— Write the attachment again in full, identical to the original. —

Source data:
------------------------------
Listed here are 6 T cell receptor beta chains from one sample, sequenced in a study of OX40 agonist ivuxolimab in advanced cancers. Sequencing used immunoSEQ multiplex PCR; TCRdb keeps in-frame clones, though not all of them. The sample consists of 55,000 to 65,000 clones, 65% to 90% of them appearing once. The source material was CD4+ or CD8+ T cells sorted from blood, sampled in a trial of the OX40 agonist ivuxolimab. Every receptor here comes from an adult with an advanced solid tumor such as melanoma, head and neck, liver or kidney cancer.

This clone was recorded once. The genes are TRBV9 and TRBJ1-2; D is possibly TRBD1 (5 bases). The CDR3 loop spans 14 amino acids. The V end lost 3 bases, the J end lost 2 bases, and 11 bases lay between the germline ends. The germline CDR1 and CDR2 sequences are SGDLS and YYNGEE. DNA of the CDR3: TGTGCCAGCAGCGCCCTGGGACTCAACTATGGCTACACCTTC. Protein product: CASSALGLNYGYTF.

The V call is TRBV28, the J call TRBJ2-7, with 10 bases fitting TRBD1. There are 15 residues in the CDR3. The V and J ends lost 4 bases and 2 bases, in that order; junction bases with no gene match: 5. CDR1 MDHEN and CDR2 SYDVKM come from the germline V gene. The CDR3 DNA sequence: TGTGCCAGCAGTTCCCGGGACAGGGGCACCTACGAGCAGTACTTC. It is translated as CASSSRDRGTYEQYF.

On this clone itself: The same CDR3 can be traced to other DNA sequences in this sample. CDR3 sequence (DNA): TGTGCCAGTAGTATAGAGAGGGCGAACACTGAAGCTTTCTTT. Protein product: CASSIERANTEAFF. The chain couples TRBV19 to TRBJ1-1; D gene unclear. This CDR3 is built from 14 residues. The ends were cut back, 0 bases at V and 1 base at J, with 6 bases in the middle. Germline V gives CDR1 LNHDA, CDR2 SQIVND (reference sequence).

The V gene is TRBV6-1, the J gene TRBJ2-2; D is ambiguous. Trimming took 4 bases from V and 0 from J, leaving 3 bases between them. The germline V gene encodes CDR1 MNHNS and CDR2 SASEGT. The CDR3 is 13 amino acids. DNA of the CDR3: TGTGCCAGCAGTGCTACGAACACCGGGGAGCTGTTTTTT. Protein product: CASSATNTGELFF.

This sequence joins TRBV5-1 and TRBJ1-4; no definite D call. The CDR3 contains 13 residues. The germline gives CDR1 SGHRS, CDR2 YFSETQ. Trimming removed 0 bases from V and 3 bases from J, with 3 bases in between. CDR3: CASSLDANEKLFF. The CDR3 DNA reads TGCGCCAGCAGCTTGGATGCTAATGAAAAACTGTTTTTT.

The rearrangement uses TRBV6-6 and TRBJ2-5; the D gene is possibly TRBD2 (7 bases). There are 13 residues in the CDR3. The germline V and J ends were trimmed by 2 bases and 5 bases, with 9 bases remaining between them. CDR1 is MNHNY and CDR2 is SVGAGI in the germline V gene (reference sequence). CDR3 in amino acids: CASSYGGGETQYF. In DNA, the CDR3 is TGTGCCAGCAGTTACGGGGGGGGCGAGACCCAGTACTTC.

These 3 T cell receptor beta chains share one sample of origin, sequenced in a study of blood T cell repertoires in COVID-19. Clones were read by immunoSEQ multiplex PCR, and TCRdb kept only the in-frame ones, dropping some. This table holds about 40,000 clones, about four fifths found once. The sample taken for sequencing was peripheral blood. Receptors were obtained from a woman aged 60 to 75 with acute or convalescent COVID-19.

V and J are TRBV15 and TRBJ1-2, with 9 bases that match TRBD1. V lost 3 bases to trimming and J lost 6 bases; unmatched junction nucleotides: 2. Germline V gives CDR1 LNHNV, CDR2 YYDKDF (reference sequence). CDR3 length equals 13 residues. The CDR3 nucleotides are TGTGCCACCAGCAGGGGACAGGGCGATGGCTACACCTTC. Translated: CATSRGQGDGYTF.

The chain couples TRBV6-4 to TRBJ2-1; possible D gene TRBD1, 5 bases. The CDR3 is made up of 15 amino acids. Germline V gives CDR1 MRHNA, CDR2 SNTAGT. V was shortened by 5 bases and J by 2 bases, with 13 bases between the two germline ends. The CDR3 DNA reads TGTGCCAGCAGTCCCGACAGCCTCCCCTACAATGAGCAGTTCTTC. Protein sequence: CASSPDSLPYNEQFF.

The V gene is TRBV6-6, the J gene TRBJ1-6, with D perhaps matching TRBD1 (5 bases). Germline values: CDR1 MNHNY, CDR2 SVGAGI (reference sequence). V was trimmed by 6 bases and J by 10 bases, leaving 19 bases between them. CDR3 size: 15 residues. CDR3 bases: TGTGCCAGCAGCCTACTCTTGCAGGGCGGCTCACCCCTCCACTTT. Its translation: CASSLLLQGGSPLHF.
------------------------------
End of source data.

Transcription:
Listed here are 6 T cell receptor beta chains from one sample, sequenced in a study of OX40 agonist ivuxolimab in advanced cancers. Sequencing used immunoSEQ multiplex PCR; TCRdb keeps in-frame clones, though not all of them. The sample consists of 55,000 to 65,000 clones, 65% to 90% of them appearing once. The source material was CD4+ or CD8+ T cells sorted from blood, sampled in a trial of the OX40 agonist ivuxolimab. Every receptor here comes from an adult with an advanced solid tumor such as melanoma, head and neck, liver or kidney cancer.

This clone was recorded once. The genes are TRBV9 and TRBJ1-2; D is possibly TRBD1 (5 bases). The CDR3 loop spans 14 amino acids. The V end lost 3 bases, the J end lost 2 bases, and 11 bases lay between the germline ends. The germline CDR1 and CDR2 sequences are SGDLS and YYNGEE. DNA of the CDR3: TGTGCCAGCAGCGCCCTGGGACTCAACTATGGCTACACCTTC. Protein product: CASSALGLNYGYTF.

The V call is TRBV28, the J call TRBJ2-7, with 10 bases fitting TRBD1. There are 15 residues in the CDR3. The V and J ends lost 4 bases and 2 bases, in that order; junction bases with no gene match: 5. CDR1 MDHEN and CDR2 SYDVKM come from the germline V gene. The CDR3 DNA sequence: TGTGCCAGCAGTTCCCGGGACAGGGGCACCTACGAGCAGTACTTC. It is translated as CASSSRDRGTYEQYF.

On this clone itself: The same CDR3 can be traced to other DNA sequences in this sample. CDR3 sequence (DNA): TGTGCCAGTAGTATAGAGAGGGCGAACACTGAAGCTTTCTTT. Protein product: CASSIERANTEAFF. The chain couples TRBV19 to TRBJ1-1; D gene unclear. This CDR3 is built from 14 residues. The ends were cut back, 0 bases at V and 1 base at J, with 6 bases in the middle. Germline V gives CDR1 LNHDA, CDR2 SQIVND (reference sequence).

The V gene is TRBV6-1, the J gene TRBJ2-2; D is ambiguous. Trimming took 4 bases from V and 0 from J, leaving 3 bases between them. The germline V gene encodes CDR1 MNHNS and CDR2 SASEGT. The CDR3 is 13 amino acids. DNA of the CDR3: TGTGCCAGCAGTGCTACGAACACCGGGGAGCTGTTTTTT. Protein product: CASSATNTGELFF.

This sequence joins TRBV5-1 and TRBJ1-4; no definite D call. The CDR3 contains 13 residues. The germline gives CDR1 SGHRS, CDR2 YFSETQ. Trimming removed 0 bases from V and 3 bases from J, with 3 bases in between. CDR3: CASSLDANEKLFF. The CDR3 DNA reads TGCGCCAGCAGCTTGGATGCTAATGAAAAACTGTTTTTT.

The rearrangement uses TRBV6-6 and TRBJ2-5; the D gene is possibly TRBD2 (7 bases). There are 13 residues in the CDR3. The germline V and J ends were trimmed by 2 bases and 5 bases, with 9 bases remaining between them. CDR1 is MNHNY and CDR2 is SVGAGI in the germline V gene (reference sequence). CDR3 in amino acids: CASSYGGGETQYF. In DNA, the CDR3 is TGTGCCAGCAGTTACGGGGGGGGCGAGACCCAGTACTTC.

These 3 T cell receptor beta chains share one sample of origin, sequenced in a study of blood T cell repertoires in COVID-19. Clones were read by immunoSEQ multiplex PCR, and TCRdb kept only the in-frame ones, dropping some. This table holds about 40,000 clones, about four fifths found once. The sample taken for sequencing was peripheral blood. Receptors were obtained from a woman aged 60 to 75 with acute or convalescent COVID-19.

V and J are TRBV15 and TRBJ1-2, with 9 bases that match TRBD1. V lost 3 bases to trimming and J lost 6 bases; unmatched junction nucleotides: 2. Germline V gives CDR1 LNHNV, CDR2 YYDKDF (reference sequence). CDR3 length equals 13 residues. The CDR3 nucleotides are TGTGCCACCAGCAGGGGACAGGGCGATGGCTACACCTTC. Translated: CATSRGQGDGYTF.

The chain couples TRBV6-4 to TRBJ2-1; possible D gene TRBD1, 5 bases. The CDR3 is made up of 15 amino acids. Germline V gives CDR1 MRHNA, CDR2 SNTAGT. V was shortened by 5 bases and J by 2 bases, with 13 bases between the two germline ends. The CDR3 DNA reads TGTGCCAGCAGTCCCGACAGCCTCCCCTACAATGAGCAGTTCTTC. Protein sequence: CASSPDSLPYNEQFF.

The V gene is TRBV6-6, the J gene TRBJ1-6, with D perhaps matching TRBD1 (5 bases). Germline values: CDR1 MNHNY, CDR2 SVGAGI (reference sequence). V was trimmed by 6 bases and J by 10 bases, leaving 19 bases between them. CDR3 size: 15 residues. CDR3 bases: TGTGCCAGCAGCCTACTCTTGCAGGGCGGCTCACCCCTCCACTTT. Its translation: CASSLLLQGGSPLHF.